Education

Fresno’s community colleges are now closer to opening a new police and fire academy

FCC Police Academy is a step closer for the long-awaited First Responders Center

Fresno’s community college district is one step closer to a long-awaited upgrade to its police and fire academies, one of the most in-demand programs at FCC, as the State Center Community College board approved purchase of land for the center.
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Fresno’s community college district is one step closer to a long-awaited upgrade to its police and fire academies, one of the most in-demand programs at FCC, as the State Center Community College board approved purchase of land for the center.

Fresno’s community college district is one step closer to a long-awaited upgrade to its police and fire academies, one of the most in-demand programs at Fresno City College.



The State Center Community College board voted Tuesday to approve a $2.3 million purchase of land in southeast Fresno for a First Responders Center, which will include academies for police, fire and emergency services. The district expects escrow for the 42-acre property at 3276 E. North Ave. (near Willow Avenue) to close by Aug. 5.

The money for the purchase of the campus will come from Measure C, a $485 million bond passed by voters in 2016. The total cost for the new academy is an estimated $45 million, with $30 million from Measure E and $15 million from Measure C.

A new police and fire academy has been promised since at least 2002 with the passage of Measure E, but the district ran out of money before the academies could be built.



The Police Academy on the Fresno City College campus was opened in 1973 and has been expanded through the use of portables. When it opened, the academy was one of the first college-based academies in the state. The academy has graduated more than 6,000 cadets since its inception, and now offers advanced courses, out-of-state certification testing and courses for newly assigned detectives and investigators.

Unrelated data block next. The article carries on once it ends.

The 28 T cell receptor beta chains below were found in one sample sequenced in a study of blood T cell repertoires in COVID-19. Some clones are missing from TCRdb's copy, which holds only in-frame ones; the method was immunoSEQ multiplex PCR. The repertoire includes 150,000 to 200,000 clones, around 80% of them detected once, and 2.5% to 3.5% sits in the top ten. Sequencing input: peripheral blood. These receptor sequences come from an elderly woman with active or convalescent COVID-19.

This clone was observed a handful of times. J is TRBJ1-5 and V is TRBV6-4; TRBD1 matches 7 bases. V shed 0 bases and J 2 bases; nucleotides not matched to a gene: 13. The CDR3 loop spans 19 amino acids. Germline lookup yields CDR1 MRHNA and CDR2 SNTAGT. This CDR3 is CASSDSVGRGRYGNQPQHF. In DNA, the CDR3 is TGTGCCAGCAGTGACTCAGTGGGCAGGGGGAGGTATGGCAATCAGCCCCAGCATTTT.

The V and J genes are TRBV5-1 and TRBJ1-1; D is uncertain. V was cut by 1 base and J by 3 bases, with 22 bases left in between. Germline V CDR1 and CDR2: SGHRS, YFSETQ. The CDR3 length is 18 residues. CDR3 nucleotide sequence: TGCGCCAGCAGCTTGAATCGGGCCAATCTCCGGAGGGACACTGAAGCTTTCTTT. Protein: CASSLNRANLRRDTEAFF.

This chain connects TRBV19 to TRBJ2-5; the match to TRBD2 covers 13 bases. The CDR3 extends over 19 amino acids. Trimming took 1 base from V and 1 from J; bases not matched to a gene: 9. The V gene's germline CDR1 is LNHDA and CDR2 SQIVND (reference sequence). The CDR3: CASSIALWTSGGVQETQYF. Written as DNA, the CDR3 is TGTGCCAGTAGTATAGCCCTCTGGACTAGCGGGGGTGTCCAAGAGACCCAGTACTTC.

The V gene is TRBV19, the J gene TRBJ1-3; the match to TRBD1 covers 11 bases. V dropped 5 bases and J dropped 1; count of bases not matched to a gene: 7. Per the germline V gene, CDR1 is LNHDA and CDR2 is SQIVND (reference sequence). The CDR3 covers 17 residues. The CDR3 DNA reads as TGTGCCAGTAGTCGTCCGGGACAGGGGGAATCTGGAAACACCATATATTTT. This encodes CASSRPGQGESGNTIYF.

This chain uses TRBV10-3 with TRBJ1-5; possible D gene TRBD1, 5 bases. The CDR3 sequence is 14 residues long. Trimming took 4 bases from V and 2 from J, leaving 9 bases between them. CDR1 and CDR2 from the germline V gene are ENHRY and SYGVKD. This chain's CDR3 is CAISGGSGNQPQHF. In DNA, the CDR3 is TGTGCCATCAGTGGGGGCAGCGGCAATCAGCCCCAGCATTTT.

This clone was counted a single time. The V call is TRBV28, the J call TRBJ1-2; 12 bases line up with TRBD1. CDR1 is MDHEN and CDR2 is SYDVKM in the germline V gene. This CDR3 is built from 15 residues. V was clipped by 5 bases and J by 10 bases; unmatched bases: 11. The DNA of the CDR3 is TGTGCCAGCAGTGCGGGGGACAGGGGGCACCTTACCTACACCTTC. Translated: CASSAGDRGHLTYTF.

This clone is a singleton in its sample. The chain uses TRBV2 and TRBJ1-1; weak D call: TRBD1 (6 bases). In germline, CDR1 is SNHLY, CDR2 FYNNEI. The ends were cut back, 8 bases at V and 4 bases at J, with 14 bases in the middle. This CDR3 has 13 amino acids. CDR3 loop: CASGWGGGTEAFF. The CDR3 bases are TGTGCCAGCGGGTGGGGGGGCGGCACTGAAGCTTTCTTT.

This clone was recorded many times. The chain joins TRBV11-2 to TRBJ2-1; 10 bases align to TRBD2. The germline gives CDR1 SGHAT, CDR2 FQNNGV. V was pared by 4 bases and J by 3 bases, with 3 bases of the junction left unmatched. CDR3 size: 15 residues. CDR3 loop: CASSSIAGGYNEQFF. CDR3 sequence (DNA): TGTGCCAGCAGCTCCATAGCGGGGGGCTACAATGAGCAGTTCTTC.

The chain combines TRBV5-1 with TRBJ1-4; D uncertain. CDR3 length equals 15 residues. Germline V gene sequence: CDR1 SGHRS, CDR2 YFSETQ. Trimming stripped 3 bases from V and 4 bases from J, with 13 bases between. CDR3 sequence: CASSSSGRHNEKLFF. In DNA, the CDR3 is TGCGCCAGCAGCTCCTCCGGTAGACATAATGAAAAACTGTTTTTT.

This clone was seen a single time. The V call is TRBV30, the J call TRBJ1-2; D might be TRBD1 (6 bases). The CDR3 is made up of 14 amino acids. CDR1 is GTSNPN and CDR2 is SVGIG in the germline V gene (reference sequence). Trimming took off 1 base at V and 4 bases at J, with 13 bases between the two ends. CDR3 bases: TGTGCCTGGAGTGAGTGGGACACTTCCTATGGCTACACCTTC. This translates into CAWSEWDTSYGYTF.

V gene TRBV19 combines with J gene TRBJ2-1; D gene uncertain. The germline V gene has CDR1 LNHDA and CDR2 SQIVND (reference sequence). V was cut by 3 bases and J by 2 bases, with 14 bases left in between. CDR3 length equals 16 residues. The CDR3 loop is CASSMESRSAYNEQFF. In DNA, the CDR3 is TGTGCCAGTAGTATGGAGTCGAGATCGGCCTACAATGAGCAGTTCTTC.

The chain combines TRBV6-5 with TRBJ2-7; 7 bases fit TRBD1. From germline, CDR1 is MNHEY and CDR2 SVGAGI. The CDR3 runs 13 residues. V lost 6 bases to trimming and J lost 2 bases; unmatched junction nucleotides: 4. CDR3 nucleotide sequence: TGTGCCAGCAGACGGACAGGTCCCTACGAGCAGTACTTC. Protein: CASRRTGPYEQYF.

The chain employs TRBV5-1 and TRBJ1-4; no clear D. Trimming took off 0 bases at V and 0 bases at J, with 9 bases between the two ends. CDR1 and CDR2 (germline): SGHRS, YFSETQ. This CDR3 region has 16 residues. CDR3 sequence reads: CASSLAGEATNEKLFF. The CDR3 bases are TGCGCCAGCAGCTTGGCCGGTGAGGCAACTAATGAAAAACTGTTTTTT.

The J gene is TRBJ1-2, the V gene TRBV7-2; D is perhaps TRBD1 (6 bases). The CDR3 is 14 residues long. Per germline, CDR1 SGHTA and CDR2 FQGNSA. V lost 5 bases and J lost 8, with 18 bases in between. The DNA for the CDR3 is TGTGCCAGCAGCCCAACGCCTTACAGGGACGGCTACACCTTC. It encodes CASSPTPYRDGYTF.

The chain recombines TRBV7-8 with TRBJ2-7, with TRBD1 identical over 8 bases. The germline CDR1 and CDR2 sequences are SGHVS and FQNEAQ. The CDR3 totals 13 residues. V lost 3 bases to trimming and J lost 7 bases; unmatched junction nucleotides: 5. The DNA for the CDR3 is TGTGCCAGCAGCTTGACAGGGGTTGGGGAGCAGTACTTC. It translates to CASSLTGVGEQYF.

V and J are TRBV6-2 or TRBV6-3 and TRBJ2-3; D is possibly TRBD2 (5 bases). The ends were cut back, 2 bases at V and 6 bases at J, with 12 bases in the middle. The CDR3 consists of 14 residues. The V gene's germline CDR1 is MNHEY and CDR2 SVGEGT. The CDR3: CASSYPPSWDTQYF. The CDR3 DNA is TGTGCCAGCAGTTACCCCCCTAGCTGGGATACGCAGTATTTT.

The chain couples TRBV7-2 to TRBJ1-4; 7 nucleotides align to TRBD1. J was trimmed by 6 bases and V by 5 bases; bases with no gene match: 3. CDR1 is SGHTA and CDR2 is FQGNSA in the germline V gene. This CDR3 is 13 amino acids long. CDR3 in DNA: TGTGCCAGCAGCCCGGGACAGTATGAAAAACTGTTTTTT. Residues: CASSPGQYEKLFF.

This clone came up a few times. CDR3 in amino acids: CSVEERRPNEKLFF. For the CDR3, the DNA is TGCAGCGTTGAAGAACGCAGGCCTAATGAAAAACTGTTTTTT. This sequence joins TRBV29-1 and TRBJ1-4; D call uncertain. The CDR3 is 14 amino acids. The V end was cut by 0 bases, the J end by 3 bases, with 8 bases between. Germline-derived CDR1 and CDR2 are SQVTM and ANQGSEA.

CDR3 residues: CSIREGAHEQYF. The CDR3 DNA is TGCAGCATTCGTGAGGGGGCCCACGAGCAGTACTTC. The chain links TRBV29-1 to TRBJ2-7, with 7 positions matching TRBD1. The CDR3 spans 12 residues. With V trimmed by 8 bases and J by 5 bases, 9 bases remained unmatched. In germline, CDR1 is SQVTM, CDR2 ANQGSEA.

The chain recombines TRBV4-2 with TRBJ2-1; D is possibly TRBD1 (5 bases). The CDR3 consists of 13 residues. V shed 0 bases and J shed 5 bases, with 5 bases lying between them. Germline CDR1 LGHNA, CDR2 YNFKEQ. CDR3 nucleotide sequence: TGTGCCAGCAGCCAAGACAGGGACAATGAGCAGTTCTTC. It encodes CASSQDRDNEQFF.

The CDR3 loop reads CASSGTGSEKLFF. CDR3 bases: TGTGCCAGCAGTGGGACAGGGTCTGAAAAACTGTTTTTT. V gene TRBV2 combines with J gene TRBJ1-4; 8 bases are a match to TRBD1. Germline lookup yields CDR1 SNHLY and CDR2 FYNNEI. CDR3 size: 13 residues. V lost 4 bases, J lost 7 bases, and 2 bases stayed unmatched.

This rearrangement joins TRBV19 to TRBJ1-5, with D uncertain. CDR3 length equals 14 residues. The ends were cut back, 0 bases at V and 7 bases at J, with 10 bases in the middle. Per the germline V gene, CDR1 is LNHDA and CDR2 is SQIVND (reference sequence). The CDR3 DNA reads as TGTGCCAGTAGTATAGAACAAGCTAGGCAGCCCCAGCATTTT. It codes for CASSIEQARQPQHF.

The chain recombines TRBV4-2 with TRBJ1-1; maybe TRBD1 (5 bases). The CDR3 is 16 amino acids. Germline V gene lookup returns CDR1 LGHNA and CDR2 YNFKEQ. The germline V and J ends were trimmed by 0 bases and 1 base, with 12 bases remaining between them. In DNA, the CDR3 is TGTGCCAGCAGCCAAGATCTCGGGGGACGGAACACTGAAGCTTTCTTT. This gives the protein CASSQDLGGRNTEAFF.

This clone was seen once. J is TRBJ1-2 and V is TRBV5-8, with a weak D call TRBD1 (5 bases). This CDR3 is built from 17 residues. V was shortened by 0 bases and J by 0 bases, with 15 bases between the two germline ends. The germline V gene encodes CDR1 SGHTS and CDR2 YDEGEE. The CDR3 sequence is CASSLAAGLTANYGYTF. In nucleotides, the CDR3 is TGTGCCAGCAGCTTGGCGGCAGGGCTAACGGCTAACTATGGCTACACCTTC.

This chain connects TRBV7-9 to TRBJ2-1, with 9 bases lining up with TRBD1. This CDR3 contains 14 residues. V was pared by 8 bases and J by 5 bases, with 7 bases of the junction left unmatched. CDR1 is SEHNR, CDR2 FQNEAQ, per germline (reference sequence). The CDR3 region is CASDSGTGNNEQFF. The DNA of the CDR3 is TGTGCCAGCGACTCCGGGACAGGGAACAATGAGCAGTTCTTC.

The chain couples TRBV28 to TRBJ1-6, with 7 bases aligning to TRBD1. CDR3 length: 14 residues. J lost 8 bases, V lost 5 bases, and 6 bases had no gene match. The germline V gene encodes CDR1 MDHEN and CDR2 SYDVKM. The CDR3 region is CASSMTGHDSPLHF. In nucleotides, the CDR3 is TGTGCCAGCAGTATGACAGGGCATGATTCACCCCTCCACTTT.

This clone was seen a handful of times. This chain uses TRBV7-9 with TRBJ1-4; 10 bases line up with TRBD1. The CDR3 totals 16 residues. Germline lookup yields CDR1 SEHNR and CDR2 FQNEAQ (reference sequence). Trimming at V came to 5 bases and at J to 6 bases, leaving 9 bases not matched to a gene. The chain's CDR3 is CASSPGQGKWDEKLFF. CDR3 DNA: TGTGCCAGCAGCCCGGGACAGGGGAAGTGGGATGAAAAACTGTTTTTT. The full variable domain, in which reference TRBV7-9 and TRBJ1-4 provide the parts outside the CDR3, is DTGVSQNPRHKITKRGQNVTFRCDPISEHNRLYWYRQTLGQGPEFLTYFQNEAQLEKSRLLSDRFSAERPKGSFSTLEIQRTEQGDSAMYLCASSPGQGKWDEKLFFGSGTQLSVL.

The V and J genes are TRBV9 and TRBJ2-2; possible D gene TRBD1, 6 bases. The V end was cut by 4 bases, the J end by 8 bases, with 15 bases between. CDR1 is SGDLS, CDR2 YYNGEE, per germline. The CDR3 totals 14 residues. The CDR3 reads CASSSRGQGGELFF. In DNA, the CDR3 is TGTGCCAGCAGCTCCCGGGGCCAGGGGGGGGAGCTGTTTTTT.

SCCCD Chancellor Paul Parnell said Fresno City College’s academies had produced top graduates despite the “terrible” facilities.



Fresno City College President Carole Goldsmith said the new campus will allow the police and fire programs to expand and enroll more students. The college currently sees 75 fire cadets and 150 police cadets each year.

Goldsmith said part of the plan for the new campus includes a “scenario village” that will give students practical training in their emergency skills. The campus will have other shared spaces as well, including weight rooms, locker rooms, training areas and classrooms.

Fresno Mayor Lee Brand said the new campus was a welcome addition to southeast Fresno and to students who had long been promised an updated facility.

“That day has finally arrived, and not a moment too soon,” Brand said.

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Aleksandra Appleton covers schools for the Fresno Bee. She grew up in Fresno before attending UC San Diego and the Columbia Graduate School of Journalism.


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